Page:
The New Home Starts numbers tracked strongly positive after having slumped towards the end of last year. It seems that many Millennials are still interested in those multi-family options, while the older members of that cohort are starting to get involved with the single-family home. Mortgage rates eased a little and there was a slowdown in the pace of increased housing prices—at least in some markets. The data on steel consumption was another positive. That seems attributable to more construction rather than increases in vehicle production. The data that was collected for the sales of new cars and trucks was flat, but the important thing for the steel sector was that bigger vehicles are popular. They involve more steel. The other metal prices have also started to rise in response to some limited production activity as well as some additional demand. There is not a lot of evidence that domestic steel and aluminum has been seeing big changes in demand, but the sales have been steady and there is some connection to the lack of overseas competition. It is useful to remember that foreign steel is still coming into the U.S. from countries that were given an exemption from the tariffs—notably Brazil and South Korea (No.2 and No. 3 exporters of steel to the U.S.).
Many of the financial readings looked good this month. The rate of capacity utilization stayed high—just slightly higher than it was the month before. That is very close to the bottom end of the "preferable zone." There are some sectors that have exceeded the 85% capacity usage and are seeing the bottlenecks and shortages that come along with that number. The rate of capital investment also jumped. It seems related to the fact that companies are struggling to find workers and are opting to increase their acquisition of machines and robots. This increased investment in capital expenditure has not worsened the rate of capacity utilization—certainly a good sign.
There has also been good news as far as industrial production is concerned. The Purchasing Managers' Index (PMI) New Orders staged a nice recovery albeit not back to the days of readings over 60. The overall PMI also bounced back nicely as companies started to get engaged again. For the last few months, there have been political issues that have affected the decisions of businesses. The trade wars and tariffs announcements made companies consider acquiring and holding far more inventory than they would have previously. Then, there was all the uncertainty that accompanied the government shutdown. The future still looks murky to many. More radical shifts in the PMI numbers seem likely. There was a slight jump in durable goods numbers and appliances as well as factory orders. These were not dramatic changes, but the trend is certainly in the right direction. The one area that seems to be causing the most concern is the drop in the level of exports of machinery and high-value goods. The economic slowdown in Europe and China is hitting U.S. exports from both an indirect and direct point of view.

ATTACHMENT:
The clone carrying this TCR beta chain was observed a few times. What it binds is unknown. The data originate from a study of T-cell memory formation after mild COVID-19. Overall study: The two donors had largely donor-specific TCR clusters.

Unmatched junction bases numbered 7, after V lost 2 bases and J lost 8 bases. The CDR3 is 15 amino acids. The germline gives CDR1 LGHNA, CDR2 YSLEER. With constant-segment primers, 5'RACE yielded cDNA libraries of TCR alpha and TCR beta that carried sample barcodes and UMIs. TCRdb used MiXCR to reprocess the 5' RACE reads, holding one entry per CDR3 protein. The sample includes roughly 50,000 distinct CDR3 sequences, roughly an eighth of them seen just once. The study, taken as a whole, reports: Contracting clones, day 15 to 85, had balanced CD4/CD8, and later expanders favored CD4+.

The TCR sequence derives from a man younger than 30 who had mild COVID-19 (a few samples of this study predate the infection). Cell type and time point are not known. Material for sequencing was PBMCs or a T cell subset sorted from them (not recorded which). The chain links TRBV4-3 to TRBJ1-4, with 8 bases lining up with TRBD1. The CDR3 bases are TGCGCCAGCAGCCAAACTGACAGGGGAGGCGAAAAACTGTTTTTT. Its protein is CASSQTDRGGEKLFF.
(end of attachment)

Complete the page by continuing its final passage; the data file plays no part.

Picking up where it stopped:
Transportation made a nice recovery, but that might be short-lived. The issue for the transportation sector is a capacity shortage, which will only get worse. The trucks, trains and ships are available, but there are no drivers, engineers, pilots and ship crews available to man the equipment. This will drive logistics costs up sharply—perhaps as soon as this year.
New Automobile/Light Truck Sales
The evidence is mounting. It now appears all the angst expressed for the last year has eventually been justified. Analysts have been baffled to some degree by the resilience of the automotive sector for the last couple of years. There was supposed to be a reduction in activity as consumers became a bit more cautious and concerned about issues such as inflation and job growth. Then, there is the expected impact of higher fuel prices and the fact that this market is already saturated. Each month seemed to defy the grim predictions, but over the last several months, there has been a plateau and growth no longer seems likely. The good news is sales are not declining, but they have flattened.
The dominant vehicles have been trucks, SUVs and CUVs with sales ramping up by around 15% per year. The sedan is seeing a drop-off in demand by a similar rate. Several of the sedan brands and models are being phased out completely. This has meant plant closures for GM, Ford and Fiat Chrysler. There will likely be more down the road. Another factor to watch has been the on-again and off-again threat to impose steep tariffs on European vehicles coming to the U.S. There will not be much change as far as auto production in North America as vehicles made in Canada and Mexico already comply with the new domestic content provisions.
New Home Starts
The housing sector is not the rip-roaring driver of growth that it was just a few years ago, but it has not collapsed as it was expected to either. There has been a definite slump, but there have been strong regional differences. There are still many hot markets that have offset the slower ones to some extent. There are a variety of factors that go into assessing the housing sector and they do not all move in lockstep. At the top of the list of determinants are mortgage rates and the cost of the new and existing homes. These were all trending in the wrong direction just a few months ago, but since then, there has been some positive movement. Mortgage rates have stabilized and fallen a bit and the price of homes started to stabilize in most markets. The major challenge now is labor. Most of the tight markets are facing severe shortages of workers, especially in the high-skill areas. This slows the building process.